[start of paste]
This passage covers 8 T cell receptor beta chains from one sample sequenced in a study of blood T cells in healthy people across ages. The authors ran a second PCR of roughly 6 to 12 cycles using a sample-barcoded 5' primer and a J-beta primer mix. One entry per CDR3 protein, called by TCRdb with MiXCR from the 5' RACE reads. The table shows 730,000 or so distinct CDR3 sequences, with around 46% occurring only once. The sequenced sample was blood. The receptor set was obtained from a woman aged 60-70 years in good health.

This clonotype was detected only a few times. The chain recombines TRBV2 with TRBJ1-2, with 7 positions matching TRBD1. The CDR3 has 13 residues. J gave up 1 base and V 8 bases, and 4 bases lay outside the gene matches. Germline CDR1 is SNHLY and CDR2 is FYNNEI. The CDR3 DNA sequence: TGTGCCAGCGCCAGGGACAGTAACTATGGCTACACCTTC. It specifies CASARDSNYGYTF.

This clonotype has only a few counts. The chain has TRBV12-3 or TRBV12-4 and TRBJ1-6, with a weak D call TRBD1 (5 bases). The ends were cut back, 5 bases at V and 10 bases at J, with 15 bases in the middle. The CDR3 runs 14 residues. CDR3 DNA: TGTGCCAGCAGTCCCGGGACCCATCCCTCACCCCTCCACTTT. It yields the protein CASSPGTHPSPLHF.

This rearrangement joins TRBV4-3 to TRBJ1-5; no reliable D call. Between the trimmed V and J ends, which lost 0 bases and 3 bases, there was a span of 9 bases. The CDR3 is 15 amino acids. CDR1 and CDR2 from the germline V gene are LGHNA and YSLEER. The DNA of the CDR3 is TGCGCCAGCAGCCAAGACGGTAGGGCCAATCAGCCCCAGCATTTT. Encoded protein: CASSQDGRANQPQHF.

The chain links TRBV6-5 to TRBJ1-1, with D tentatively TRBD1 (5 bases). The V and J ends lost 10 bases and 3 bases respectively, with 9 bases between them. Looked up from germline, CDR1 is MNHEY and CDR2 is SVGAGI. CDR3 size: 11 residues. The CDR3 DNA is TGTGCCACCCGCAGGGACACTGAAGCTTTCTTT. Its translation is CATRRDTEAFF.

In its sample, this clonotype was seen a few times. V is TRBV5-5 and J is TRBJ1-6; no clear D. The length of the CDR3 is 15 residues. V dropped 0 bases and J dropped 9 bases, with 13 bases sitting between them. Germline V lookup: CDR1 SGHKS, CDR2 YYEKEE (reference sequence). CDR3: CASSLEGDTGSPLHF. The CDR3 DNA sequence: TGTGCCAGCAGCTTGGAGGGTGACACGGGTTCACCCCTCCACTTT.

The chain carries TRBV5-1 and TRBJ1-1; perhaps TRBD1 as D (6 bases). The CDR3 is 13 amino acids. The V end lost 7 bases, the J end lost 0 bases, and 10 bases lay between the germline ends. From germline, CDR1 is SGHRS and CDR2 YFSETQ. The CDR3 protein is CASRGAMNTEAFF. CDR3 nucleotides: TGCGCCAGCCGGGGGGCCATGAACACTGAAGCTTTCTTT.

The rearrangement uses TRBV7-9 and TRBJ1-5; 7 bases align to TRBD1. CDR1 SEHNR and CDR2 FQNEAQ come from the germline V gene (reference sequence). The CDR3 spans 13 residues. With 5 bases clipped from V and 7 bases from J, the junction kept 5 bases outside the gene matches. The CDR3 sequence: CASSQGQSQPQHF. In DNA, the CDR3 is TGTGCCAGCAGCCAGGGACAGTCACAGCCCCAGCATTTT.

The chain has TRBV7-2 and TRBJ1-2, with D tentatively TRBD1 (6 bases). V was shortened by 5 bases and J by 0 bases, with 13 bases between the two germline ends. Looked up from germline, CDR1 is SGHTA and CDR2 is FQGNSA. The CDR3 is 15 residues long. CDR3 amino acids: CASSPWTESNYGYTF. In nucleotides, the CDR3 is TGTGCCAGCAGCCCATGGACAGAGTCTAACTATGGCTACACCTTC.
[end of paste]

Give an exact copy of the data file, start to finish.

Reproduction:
This passage covers 8 T cell receptor beta chains from one sample sequenced in a study of blood T cells in healthy people across ages. The authors ran a second PCR of roughly 6 to 12 cycles using a sample-barcoded 5' primer and a J-beta primer mix. One entry per CDR3 protein, called by TCRdb with MiXCR from the 5' RACE reads. The table shows 730,000 or so distinct CDR3 sequences, with around 46% occurring only once. The sequenced sample was blood. The receptor set was obtained from a woman aged 60-70 years in good health.

This clonotype was detected only a few times. The chain recombines TRBV2 with TRBJ1-2, with 7 positions matching TRBD1. The CDR3 has 13 residues. J gave up 1 base and V 8 bases, and 4 bases lay outside the gene matches. Germline CDR1 is SNHLY and CDR2 is FYNNEI. The CDR3 DNA sequence: TGTGCCAGCGCCAGGGACAGTAACTATGGCTACACCTTC. It specifies CASARDSNYGYTF.

This clonotype has only a few counts. The chain has TRBV12-3 or TRBV12-4 and TRBJ1-6, with a weak D call TRBD1 (5 bases). The ends were cut back, 5 bases at V and 10 bases at J, with 15 bases in the middle. The CDR3 runs 14 residues. CDR3 DNA: TGTGCCAGCAGTCCCGGGACCCATCCCTCACCCCTCCACTTT. It yields the protein CASSPGTHPSPLHF.

This rearrangement joins TRBV4-3 to TRBJ1-5; no reliable D call. Between the trimmed V and J ends, which lost 0 bases and 3 bases, there was a span of 9 bases. The CDR3 is 15 amino acids. CDR1 and CDR2 from the germline V gene are LGHNA and YSLEER. The DNA of the CDR3 is TGCGCCAGCAGCCAAGACGGTAGGGCCAATCAGCCCCAGCATTTT. Encoded protein: CASSQDGRANQPQHF.

The chain links TRBV6-5 to TRBJ1-1, with D tentatively TRBD1 (5 bases). The V and J ends lost 10 bases and 3 bases respectively, with 9 bases between them. Looked up from germline, CDR1 is MNHEY and CDR2 is SVGAGI. CDR3 size: 11 residues. The CDR3 DNA is TGTGCCACCCGCAGGGACACTGAAGCTTTCTTT. Its translation is CATRRDTEAFF.

In its sample, this clonotype was seen a few times. V is TRBV5-5 and J is TRBJ1-6; no clear D. The length of the CDR3 is 15 residues. V dropped 0 bases and J dropped 9 bases, with 13 bases sitting between them. Germline V lookup: CDR1 SGHKS, CDR2 YYEKEE (reference sequence). CDR3: CASSLEGDTGSPLHF. The CDR3 DNA sequence: TGTGCCAGCAGCTTGGAGGGTGACACGGGTTCACCCCTCCACTTT.

The chain carries TRBV5-1 and TRBJ1-1; perhaps TRBD1 as D (6 bases). The CDR3 is 13 amino acids. The V end lost 7 bases, the J end lost 0 bases, and 10 bases lay between the germline ends. From germline, CDR1 is SGHRS and CDR2 YFSETQ. The CDR3 protein is CASRGAMNTEAFF. CDR3 nucleotides: TGCGCCAGCCGGGGGGCCATGAACACTGAAGCTTTCTTT.

The rearrangement uses TRBV7-9 and TRBJ1-5; 7 bases align to TRBD1. CDR1 SEHNR and CDR2 FQNEAQ come from the germline V gene (reference sequence). The CDR3 spans 13 residues. With 5 bases clipped from V and 7 bases from J, the junction kept 5 bases outside the gene matches. The CDR3 sequence: CASSQGQSQPQHF. In DNA, the CDR3 is TGTGCCAGCAGCCAGGGACAGTCACAGCCCCAGCATTTT.

The chain has TRBV7-2 and TRBJ1-2, with D tentatively TRBD1 (6 bases). V was shortened by 5 bases and J by 0 bases, with 13 bases between the two germline ends. Looked up from germline, CDR1 is SGHTA and CDR2 is FQGNSA. The CDR3 is 15 residues long. CDR3 amino acids: CASSPWTESNYGYTF. In nucleotides, the CDR3 is TGTGCCAGCAGCCCATGGACAGAGTCTAACTATGGCTACACCTTC.